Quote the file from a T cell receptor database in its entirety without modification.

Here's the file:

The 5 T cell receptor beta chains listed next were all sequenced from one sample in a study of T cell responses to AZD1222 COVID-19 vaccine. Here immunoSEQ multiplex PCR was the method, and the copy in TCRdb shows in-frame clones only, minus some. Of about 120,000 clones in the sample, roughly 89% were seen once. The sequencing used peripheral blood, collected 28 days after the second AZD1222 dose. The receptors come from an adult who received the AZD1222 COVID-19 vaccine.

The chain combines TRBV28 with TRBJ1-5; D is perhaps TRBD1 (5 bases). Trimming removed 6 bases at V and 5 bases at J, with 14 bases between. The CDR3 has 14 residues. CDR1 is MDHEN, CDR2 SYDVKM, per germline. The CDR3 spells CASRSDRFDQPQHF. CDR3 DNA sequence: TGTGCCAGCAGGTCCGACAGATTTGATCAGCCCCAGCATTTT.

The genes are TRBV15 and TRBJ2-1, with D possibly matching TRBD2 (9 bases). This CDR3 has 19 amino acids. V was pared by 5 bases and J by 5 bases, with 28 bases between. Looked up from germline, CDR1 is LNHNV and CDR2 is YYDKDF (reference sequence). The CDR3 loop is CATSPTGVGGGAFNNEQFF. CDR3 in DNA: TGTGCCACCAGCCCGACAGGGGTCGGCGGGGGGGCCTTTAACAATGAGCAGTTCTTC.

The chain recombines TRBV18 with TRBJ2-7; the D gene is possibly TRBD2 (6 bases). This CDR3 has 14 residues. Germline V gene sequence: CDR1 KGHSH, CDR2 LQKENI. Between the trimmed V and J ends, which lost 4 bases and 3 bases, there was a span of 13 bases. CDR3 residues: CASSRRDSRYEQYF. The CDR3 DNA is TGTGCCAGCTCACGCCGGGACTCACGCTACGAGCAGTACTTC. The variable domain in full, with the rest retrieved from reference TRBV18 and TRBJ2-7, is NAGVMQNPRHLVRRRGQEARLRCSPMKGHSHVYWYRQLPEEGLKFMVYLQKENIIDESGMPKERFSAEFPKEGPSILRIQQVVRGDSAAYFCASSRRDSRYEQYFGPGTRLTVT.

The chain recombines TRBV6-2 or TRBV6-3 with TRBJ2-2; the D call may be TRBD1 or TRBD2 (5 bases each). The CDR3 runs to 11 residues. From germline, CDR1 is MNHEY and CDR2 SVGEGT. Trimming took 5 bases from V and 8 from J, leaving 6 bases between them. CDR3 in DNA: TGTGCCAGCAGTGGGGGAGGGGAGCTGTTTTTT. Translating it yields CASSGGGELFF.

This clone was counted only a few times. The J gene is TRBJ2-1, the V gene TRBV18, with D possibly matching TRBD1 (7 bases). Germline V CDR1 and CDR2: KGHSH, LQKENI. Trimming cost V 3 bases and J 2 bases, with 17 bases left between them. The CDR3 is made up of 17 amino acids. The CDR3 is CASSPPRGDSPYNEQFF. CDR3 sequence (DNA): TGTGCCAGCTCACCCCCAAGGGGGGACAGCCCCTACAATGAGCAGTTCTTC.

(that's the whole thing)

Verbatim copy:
The 5 T cell receptor beta chains listed next were all sequenced from one sample in a study of T cell responses to AZD1222 COVID-19 vaccine. Here immunoSEQ multiplex PCR was the method, and the copy in TCRdb shows in-frame clones only, minus some. Of about 120,000 clones in the sample, roughly 89% were seen once. The sequencing used peripheral blood, collected 28 days after the second AZD1222 dose. The receptors come from an adult who received the AZD1222 COVID-19 vaccine.

The chain combines TRBV28 with TRBJ1-5; D is perhaps TRBD1 (5 bases). Trimming removed 6 bases at V and 5 bases at J, with 14 bases between. The CDR3 has 14 residues. CDR1 is MDHEN, CDR2 SYDVKM, per germline. The CDR3 spells CASRSDRFDQPQHF. CDR3 DNA sequence: TGTGCCAGCAGGTCCGACAGATTTGATCAGCCCCAGCATTTT.

The genes are TRBV15 and TRBJ2-1, with D possibly matching TRBD2 (9 bases). This CDR3 has 19 amino acids. V was pared by 5 bases and J by 5 bases, with 28 bases between. Looked up from germline, CDR1 is LNHNV and CDR2 is YYDKDF (reference sequence). The CDR3 loop is CATSPTGVGGGAFNNEQFF. CDR3 in DNA: TGTGCCACCAGCCCGACAGGGGTCGGCGGGGGGGCCTTTAACAATGAGCAGTTCTTC.

The chain recombines TRBV18 with TRBJ2-7; the D gene is possibly TRBD2 (6 bases). This CDR3 has 14 residues. Germline V gene sequence: CDR1 KGHSH, CDR2 LQKENI. Between the trimmed V and J ends, which lost 4 bases and 3 bases, there was a span of 13 bases. CDR3 residues: CASSRRDSRYEQYF. The CDR3 DNA is TGTGCCAGCTCACGCCGGGACTCACGCTACGAGCAGTACTTC. The variable domain in full, with the rest retrieved from reference TRBV18 and TRBJ2-7, is NAGVMQNPRHLVRRRGQEARLRCSPMKGHSHVYWYRQLPEEGLKFMVYLQKENIIDESGMPKERFSAEFPKEGPSILRIQQVVRGDSAAYFCASSRRDSRYEQYFGPGTRLTVT.

The chain recombines TRBV6-2 or TRBV6-3 with TRBJ2-2; the D call may be TRBD1 or TRBD2 (5 bases each). The CDR3 runs to 11 residues. From germline, CDR1 is MNHEY and CDR2 SVGEGT. Trimming took 5 bases from V and 8 from J, leaving 6 bases between them. CDR3 in DNA: TGTGCCAGCAGTGGGGGAGGGGAGCTGTTTTTT. Translating it yields CASSGGGELFF.

This clone was counted only a few times. The J gene is TRBJ2-1, the V gene TRBV18, with D possibly matching TRBD1 (7 bases). Germline V CDR1 and CDR2: KGHSH, LQKENI. Trimming cost V 3 bases and J 2 bases, with 17 bases left between them. The CDR3 is made up of 17 amino acids. The CDR3 is CASSPPRGDSPYNEQFF. CDR3 sequence (DNA): TGTGCCAGCTCACCCCCAAGGGGGGACAGCCCCTACAATGAGCAGTTCTTC.